By on June 3, 2010

If you scan the autoblogosphere on a regular basis, you’ve read some half-hearted eulogies to the best and worst of Mercury. Fair enough, as the Mercury brand deserves every one of those backhanded compliments: sharing too much content with a comparable Fords and (sometimes) sharing too many styling cues with the Lincolns means it couldn’t die off without a dig or two. And it is an easy target: aside from the (lead-sled) post war Yuppie clientele that inspired Mercury’s creation, the original sleeky-Sable and a few old Cougars, this was bound to happen.

But obviously my love for Mercury (here, here, and here) means I’m not going to bury Mercury, but to praise it. And to make sure the brand remains in our collective consciousness just as long as it’s GM counterpart, Pontiac. Wishful thinking, Mehta?

Perhaps I can make it happen: by telling the tale of two Cougars. More to the point, two Cougars owned by the Mehta family: a 1967 Cougar XR-7 with the GT package, and a 2002 Cougar V6 MTX with the Premium package. Both are remarkably un-badge engineered Mercury products, looking like neither a Ford nor a Lincoln. Or any other car, for that matter. Both cats are surprisingly competent and well-crafted machines for their time to boot.

And both found their new leases on life just in time. The ’67 needed a full restoration, and my brother (TTAC’s DoctorV8) went to medical school for (among other things) this reason: to spend ridiculous amounts of money for a restomod Cougar that’ll make ’69 Camaros crap their pants. Think fully independent suspension with Wilwood stoppers, a 6-speed stick and something called a BOSS 529 (that’s right, 529) motor from Mr. John Kasse. Wrap it in a stock looking body and toss in a vintage interior with modern gadgets, and this 600+ horse Cougar shall combine the best luxury elements of a Lincoln with the raw power of a Ford. The coming months will tell.

The 2002 Cougar is more of that madness, in a more controversial package. No doubt, the “New Edge” Cougar has plenty of haters. But nobody will deny the Euro-Cat’s excellent underpinnings from the similarly excellent Ford Mondeo. And while my ‘02 Cougar is a freebie, a gift from a friend who endured a catastrophic engine failure common to V6 Cougars/Contours, the parts and labor involved is anything but effortless. And while the B&B is ever-so-savvy, this Kitten’s got some tricks up its sleeve that’ll surprise everyone.

The stock 2.5L Cougar short block is gone, replaced with a Taurus 3.0L lump turning a wicked 11:1 compression ratio. Ceramic coated headers and a host of SVT Contour upgrades (cam shafts, oil cooler, air box, radiator, etc) made their way under the hood, and so did an original Contour transaxle with a Quaife differential and rod linkage for the shifter. And that gearbox makes this Cougar a 1 of 1, not likely to be duplicated again. And with (an expected) 250+ horses, low-14s in the quarter mile and close to 30MPG, that’s a damn shame. I can’t wait to prowl the streets in this sleeper: a little more computer tuning and it shall happen.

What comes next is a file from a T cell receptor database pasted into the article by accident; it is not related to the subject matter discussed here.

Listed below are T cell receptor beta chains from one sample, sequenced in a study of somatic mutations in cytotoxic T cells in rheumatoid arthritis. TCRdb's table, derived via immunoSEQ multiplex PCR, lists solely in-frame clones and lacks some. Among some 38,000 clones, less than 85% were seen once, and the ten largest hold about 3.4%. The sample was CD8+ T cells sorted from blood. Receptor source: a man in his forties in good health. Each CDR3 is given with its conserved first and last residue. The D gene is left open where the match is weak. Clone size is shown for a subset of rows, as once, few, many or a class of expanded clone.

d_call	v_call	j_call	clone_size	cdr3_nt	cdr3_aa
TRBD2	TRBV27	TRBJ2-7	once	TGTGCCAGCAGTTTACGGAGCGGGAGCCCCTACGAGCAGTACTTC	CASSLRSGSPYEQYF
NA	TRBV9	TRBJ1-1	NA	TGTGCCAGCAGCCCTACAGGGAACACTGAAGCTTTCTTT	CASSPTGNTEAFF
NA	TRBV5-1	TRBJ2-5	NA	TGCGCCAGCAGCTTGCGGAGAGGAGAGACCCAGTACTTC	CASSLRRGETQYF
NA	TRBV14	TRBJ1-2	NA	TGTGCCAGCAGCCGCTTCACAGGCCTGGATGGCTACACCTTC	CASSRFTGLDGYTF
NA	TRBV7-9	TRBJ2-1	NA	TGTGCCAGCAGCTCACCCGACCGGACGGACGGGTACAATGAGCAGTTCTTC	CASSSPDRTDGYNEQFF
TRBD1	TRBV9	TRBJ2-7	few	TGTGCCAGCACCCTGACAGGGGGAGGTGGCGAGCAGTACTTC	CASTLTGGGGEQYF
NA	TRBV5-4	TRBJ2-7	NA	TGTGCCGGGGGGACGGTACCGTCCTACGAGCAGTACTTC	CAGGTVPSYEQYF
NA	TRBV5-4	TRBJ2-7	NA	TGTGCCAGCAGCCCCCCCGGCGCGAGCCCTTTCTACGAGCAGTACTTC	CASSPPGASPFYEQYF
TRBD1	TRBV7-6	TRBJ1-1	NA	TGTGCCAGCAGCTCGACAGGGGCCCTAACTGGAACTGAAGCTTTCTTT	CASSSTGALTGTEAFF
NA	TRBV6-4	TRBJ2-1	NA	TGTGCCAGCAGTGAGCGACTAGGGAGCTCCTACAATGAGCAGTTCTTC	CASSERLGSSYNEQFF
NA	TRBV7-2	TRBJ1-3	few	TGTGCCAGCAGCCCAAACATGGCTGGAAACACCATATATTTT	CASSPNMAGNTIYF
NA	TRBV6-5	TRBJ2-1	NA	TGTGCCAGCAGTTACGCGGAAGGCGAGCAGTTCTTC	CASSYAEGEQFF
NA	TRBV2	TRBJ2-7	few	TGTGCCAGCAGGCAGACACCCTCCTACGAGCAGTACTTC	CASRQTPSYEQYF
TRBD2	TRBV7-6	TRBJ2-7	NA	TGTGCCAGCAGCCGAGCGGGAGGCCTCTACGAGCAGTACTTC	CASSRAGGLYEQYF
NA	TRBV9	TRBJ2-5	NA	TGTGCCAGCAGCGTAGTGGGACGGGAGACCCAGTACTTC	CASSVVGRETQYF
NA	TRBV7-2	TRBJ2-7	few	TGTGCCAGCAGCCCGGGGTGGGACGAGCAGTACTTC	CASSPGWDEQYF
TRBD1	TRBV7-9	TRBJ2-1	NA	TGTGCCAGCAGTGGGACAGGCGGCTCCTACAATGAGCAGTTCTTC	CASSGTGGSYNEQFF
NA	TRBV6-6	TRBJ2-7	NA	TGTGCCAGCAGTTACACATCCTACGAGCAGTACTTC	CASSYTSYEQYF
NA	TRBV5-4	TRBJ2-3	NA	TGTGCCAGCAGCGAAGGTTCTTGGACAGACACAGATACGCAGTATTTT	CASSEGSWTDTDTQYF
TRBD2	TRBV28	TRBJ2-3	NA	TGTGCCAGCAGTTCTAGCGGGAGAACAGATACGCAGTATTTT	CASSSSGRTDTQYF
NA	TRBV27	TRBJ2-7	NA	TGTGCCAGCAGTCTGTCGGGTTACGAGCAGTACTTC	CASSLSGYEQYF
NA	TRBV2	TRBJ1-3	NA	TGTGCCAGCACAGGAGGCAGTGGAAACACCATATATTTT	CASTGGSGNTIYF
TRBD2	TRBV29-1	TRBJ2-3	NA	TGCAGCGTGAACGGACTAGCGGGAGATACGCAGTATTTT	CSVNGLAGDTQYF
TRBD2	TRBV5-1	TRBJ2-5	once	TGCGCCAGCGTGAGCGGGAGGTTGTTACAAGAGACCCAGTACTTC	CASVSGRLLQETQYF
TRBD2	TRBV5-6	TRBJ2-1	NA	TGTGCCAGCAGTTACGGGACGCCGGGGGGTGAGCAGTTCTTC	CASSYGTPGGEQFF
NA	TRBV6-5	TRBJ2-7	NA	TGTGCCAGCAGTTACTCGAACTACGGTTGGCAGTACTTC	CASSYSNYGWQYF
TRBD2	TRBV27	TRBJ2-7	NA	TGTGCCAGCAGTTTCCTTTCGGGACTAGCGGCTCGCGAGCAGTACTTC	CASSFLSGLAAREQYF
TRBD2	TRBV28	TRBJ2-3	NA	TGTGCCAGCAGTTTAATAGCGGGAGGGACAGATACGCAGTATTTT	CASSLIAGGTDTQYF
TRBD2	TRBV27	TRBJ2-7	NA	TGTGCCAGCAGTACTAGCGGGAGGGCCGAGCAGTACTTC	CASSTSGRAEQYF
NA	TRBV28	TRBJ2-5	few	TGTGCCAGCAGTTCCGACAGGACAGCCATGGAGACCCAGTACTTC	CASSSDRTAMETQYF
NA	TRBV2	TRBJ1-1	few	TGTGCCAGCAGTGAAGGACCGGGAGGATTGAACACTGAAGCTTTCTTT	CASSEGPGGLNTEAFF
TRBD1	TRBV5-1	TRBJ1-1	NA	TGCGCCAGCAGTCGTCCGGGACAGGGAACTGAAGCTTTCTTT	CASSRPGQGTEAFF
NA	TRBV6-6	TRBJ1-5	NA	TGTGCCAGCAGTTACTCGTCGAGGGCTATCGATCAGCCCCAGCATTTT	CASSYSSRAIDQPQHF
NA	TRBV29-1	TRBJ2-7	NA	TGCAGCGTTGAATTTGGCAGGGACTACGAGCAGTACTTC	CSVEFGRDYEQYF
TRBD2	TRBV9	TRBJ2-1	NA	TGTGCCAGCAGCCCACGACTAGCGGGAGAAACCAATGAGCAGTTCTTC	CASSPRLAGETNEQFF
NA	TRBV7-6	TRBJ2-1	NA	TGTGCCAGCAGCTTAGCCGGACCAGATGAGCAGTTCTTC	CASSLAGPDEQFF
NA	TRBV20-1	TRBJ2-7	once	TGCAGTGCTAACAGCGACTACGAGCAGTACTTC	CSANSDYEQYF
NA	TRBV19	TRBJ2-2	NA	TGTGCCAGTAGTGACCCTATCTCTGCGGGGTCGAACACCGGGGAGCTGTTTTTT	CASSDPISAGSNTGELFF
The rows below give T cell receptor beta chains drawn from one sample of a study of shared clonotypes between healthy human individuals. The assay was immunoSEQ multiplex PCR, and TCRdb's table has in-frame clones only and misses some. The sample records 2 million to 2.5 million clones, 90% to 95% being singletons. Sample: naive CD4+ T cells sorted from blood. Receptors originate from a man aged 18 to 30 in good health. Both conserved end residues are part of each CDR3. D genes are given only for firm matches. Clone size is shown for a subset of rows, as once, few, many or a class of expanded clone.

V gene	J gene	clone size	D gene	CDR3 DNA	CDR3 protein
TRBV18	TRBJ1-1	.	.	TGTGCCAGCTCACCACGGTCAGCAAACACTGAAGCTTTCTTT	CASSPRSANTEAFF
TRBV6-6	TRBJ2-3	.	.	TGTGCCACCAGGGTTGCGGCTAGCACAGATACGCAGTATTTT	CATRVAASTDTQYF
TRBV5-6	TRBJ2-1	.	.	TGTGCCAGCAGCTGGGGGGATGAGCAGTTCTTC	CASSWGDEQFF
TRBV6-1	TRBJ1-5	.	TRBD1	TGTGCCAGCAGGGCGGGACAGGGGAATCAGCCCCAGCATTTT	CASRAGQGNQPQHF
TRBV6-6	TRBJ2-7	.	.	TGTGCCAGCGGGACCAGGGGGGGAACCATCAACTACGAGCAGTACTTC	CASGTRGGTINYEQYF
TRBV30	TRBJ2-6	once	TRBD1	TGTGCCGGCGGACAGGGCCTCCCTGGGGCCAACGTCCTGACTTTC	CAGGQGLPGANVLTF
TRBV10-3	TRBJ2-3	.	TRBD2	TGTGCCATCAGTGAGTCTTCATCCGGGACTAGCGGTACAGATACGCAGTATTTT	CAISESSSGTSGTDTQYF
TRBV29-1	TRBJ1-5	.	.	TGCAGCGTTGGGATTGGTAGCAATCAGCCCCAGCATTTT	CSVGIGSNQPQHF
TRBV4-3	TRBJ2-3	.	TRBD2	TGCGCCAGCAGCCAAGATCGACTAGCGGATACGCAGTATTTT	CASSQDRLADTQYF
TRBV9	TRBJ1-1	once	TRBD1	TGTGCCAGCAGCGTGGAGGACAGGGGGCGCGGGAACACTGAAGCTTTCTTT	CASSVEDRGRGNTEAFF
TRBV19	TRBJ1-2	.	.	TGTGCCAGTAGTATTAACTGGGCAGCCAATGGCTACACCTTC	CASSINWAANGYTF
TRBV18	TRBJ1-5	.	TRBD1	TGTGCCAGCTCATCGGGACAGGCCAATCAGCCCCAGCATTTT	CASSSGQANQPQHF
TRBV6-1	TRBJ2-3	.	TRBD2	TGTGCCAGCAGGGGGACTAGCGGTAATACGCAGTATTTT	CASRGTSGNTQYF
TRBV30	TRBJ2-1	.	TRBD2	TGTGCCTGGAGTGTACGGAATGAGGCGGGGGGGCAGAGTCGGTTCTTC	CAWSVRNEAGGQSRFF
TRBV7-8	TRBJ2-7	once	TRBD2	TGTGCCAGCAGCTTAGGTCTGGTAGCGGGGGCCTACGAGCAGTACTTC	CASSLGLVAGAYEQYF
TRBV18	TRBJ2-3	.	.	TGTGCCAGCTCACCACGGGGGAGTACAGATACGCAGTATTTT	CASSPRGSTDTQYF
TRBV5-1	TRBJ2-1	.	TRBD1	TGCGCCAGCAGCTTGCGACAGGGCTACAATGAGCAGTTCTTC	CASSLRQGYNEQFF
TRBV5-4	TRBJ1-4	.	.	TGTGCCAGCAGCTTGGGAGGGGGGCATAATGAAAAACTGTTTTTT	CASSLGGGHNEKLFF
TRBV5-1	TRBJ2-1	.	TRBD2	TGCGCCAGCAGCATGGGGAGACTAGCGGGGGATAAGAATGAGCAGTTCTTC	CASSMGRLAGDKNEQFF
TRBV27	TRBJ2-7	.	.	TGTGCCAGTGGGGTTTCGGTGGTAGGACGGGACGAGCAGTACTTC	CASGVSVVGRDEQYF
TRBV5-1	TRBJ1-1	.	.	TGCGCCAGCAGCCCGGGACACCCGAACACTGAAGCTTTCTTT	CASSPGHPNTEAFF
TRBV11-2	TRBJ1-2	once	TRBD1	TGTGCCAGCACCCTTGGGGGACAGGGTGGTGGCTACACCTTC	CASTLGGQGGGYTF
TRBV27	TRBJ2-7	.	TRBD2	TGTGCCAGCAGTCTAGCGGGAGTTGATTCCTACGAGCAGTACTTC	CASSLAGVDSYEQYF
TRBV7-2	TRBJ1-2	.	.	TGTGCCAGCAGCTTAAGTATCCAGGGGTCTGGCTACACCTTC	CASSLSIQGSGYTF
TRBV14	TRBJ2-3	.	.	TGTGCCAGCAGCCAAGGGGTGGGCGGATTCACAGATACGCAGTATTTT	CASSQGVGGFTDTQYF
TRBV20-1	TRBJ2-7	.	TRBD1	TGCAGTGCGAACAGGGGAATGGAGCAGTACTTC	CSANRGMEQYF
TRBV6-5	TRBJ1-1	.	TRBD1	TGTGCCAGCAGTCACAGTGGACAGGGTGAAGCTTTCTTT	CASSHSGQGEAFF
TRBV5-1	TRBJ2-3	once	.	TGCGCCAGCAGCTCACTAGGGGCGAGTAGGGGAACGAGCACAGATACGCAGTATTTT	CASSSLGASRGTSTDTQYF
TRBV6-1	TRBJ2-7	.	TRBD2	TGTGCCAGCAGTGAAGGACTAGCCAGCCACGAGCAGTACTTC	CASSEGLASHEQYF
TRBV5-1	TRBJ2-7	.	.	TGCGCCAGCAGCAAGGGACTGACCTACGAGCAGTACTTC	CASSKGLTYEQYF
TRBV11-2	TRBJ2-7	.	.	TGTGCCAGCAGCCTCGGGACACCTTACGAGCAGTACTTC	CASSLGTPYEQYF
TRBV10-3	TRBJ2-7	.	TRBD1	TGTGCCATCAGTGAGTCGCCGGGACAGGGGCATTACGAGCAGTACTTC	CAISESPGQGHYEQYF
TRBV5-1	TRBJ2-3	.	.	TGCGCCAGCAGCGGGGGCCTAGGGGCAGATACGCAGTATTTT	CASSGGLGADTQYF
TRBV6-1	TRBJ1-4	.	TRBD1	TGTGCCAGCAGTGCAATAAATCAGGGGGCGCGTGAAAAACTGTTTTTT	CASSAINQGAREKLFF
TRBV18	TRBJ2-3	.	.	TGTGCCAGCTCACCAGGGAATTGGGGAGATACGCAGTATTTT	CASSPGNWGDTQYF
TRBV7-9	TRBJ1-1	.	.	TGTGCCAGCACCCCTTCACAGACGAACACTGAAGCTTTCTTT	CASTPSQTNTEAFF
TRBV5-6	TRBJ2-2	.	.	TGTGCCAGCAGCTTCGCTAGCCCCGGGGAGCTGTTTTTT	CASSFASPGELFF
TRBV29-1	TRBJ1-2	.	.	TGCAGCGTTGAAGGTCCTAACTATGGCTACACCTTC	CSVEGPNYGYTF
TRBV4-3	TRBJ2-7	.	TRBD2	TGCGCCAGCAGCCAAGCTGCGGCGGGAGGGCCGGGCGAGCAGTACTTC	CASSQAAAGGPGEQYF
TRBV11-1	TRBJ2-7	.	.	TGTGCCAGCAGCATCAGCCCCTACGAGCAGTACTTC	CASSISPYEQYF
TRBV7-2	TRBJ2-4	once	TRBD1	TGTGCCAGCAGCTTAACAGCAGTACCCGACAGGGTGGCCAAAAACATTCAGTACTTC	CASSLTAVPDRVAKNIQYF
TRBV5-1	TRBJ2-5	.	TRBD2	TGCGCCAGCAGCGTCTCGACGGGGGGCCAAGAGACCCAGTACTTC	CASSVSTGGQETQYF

All things considered, this cat has the functional upgrades that made the Mercury Cougar “S” a sweetheart concept car over a decade ago. And while the Sport Compact market was actually fading, the Cougar “S” had a chance to be a sales champ, relative to the mundane sheetmetal cursing the rest of the Mercury lineup. Mercury coulda been a contender if they stuck with what made the Euro-Cat so interesting. Perhaps an American VW was in the making. But it wasn’t.

Ford did an admirable job destroying a mid-level luxury brand with a slim chance of redemption. Mercury deserved better, for it wasn’t terminally ill like Saturn, or pushed in different directions like Pontiac: it had no direction whatsoever. And with a Ford family member behind it, there was the management fortitude to fix this brand. But no matter what Mercury did, FoMoCo’s $40,000 Ford Taurus Limiteds and $32,000 Lincoln Zephyrs/MKZs sealed its fate. Maybe the entire brand should have passed away when the Cougar ran extinct in 2002.

I’d normally request that Mercury should rest in peace, but let’s be clear about one thing: my Cougars will never let that happen. They are the first and the last of a species, as Dylan Thomas wrote:

Do not go gentle into that good night,

Old age should burn and rage at close of day;

Rage, rage against the dying of the light.

Though wise men at their end know dark is right,

Because their words had forked no lightning they

Do not go gentle into that good night.

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77 Comments on “Farewell Mercury...”

  • avatar

    The New Edge Cougar was Ford’s one and only attempt at reinventing the Mercury brand, but they aborted the effort after this one car. Imagine if they had carried this through to the whole line. This Cougar should have ended up as the new Probe. Unfortunately, the car was no better than the outgoing Mazda based Probe, despite being a new design. To bad.

    Ok. I just looked at a closeup of the rear of that Cougar. You lost me with the Hello Kitty exhaust. LOL.

  • avatar